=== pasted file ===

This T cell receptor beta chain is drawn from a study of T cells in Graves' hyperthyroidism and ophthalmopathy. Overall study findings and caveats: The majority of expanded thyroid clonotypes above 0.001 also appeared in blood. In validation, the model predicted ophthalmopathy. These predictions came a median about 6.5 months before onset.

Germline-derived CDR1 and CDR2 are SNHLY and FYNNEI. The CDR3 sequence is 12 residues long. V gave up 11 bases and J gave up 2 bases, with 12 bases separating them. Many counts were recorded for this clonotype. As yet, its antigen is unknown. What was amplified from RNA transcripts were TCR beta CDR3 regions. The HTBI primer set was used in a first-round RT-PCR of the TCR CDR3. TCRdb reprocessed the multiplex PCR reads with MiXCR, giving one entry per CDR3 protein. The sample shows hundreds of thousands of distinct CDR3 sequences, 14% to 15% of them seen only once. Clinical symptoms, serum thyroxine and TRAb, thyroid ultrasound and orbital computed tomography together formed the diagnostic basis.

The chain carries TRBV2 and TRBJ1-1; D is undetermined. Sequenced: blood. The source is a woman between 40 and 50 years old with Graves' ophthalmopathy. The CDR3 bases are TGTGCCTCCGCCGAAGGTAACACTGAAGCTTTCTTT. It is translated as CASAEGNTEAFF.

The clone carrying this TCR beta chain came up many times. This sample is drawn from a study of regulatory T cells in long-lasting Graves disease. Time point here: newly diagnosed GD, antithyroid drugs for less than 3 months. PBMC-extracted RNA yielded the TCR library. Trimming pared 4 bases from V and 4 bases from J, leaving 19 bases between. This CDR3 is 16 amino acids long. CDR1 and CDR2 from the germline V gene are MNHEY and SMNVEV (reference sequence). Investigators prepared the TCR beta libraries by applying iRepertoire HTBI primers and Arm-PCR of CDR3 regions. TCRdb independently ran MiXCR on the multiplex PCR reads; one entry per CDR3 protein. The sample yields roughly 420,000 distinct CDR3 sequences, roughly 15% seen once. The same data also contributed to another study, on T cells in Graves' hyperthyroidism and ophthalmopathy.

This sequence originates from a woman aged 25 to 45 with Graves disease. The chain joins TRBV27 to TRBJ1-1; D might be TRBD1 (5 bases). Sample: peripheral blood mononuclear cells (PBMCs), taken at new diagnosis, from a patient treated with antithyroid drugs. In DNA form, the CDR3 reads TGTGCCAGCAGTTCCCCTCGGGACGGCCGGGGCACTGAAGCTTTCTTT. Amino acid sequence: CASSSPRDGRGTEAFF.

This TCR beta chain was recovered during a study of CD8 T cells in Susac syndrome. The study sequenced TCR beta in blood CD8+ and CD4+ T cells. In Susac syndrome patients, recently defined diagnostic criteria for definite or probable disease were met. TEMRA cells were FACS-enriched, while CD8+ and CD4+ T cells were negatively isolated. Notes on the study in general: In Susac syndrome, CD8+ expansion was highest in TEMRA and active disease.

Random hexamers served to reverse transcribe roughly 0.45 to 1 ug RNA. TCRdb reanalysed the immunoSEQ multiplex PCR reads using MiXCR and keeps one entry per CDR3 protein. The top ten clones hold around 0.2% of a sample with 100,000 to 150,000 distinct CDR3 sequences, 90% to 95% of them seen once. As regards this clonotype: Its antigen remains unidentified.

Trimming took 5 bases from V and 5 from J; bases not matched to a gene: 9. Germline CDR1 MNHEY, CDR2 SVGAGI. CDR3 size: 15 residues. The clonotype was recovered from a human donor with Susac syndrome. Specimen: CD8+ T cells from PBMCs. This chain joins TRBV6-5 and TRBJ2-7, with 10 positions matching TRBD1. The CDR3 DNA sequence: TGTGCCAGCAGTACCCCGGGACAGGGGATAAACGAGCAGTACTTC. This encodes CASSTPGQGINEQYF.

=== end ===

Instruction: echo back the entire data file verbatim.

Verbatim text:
This T cell receptor beta chain is drawn from a study of T cells in Graves' hyperthyroidism and ophthalmopathy. Overall study findings and caveats: The majority of expanded thyroid clonotypes above 0.001 also appeared in blood. In validation, the model predicted ophthalmopathy. These predictions came a median about 6.5 months before onset.

Germline-derived CDR1 and CDR2 are SNHLY and FYNNEI. The CDR3 sequence is 12 residues long. V gave up 11 bases and J gave up 2 bases, with 12 bases separating them. Many counts were recorded for this clonotype. As yet, its antigen is unknown. What was amplified from RNA transcripts were TCR beta CDR3 regions. The HTBI primer set was used in a first-round RT-PCR of the TCR CDR3. TCRdb reprocessed the multiplex PCR reads with MiXCR, giving one entry per CDR3 protein. The sample shows hundreds of thousands of distinct CDR3 sequences, 14% to 15% of them seen only once. Clinical symptoms, serum thyroxine and TRAb, thyroid ultrasound and orbital computed tomography together formed the diagnostic basis.

The chain carries TRBV2 and TRBJ1-1; D is undetermined. Sequenced: blood. The source is a woman between 40 and 50 years old with Graves' ophthalmopathy. The CDR3 bases are TGTGCCTCCGCCGAAGGTAACACTGAAGCTTTCTTT. It is translated as CASAEGNTEAFF.

The clone carrying this TCR beta chain came up many times. This sample is drawn from a study of regulatory T cells in long-lasting Graves disease. Time point here: newly diagnosed GD, antithyroid drugs for less than 3 months. PBMC-extracted RNA yielded the TCR library. Trimming pared 4 bases from V and 4 bases from J, leaving 19 bases between. This CDR3 is 16 amino acids long. CDR1 and CDR2 from the germline V gene are MNHEY and SMNVEV (reference sequence). Investigators prepared the TCR beta libraries by applying iRepertoire HTBI primers and Arm-PCR of CDR3 regions. TCRdb independently ran MiXCR on the multiplex PCR reads; one entry per CDR3 protein. The sample yields roughly 420,000 distinct CDR3 sequences, roughly 15% seen once. The same data also contributed to another study, on T cells in Graves' hyperthyroidism and ophthalmopathy.

This sequence originates from a woman aged 25 to 45 with Graves disease. The chain joins TRBV27 to TRBJ1-1; D might be TRBD1 (5 bases). Sample: peripheral blood mononuclear cells (PBMCs), taken at new diagnosis, from a patient treated with antithyroid drugs. In DNA form, the CDR3 reads TGTGCCAGCAGTTCCCCTCGGGACGGCCGGGGCACTGAAGCTTTCTTT. Amino acid sequence: CASSSPRDGRGTEAFF.

This TCR beta chain was recovered during a study of CD8 T cells in Susac syndrome. The study sequenced TCR beta in blood CD8+ and CD4+ T cells. In Susac syndrome patients, recently defined diagnostic criteria for definite or probable disease were met. TEMRA cells were FACS-enriched, while CD8+ and CD4+ T cells were negatively isolated. Notes on the study in general: In Susac syndrome, CD8+ expansion was highest in TEMRA and active disease.

Random hexamers served to reverse transcribe roughly 0.45 to 1 ug RNA. TCRdb reanalysed the immunoSEQ multiplex PCR reads using MiXCR and keeps one entry per CDR3 protein. The top ten clones hold around 0.2% of a sample with 100,000 to 150,000 distinct CDR3 sequences, 90% to 95% of them seen once. As regards this clonotype: Its antigen remains unidentified.

Trimming took 5 bases from V and 5 from J; bases not matched to a gene: 9. Germline CDR1 MNHEY, CDR2 SVGAGI. CDR3 size: 15 residues. The clonotype was recovered from a human donor with Susac syndrome. Specimen: CD8+ T cells from PBMCs. This chain joins TRBV6-5 and TRBJ2-7, with 10 positions matching TRBD1. The CDR3 DNA sequence: TGTGCCAGCAGTACCCCGGGACAGGGGATAAACGAGCAGTACTTC. This encodes CASSTPGQGINEQYF.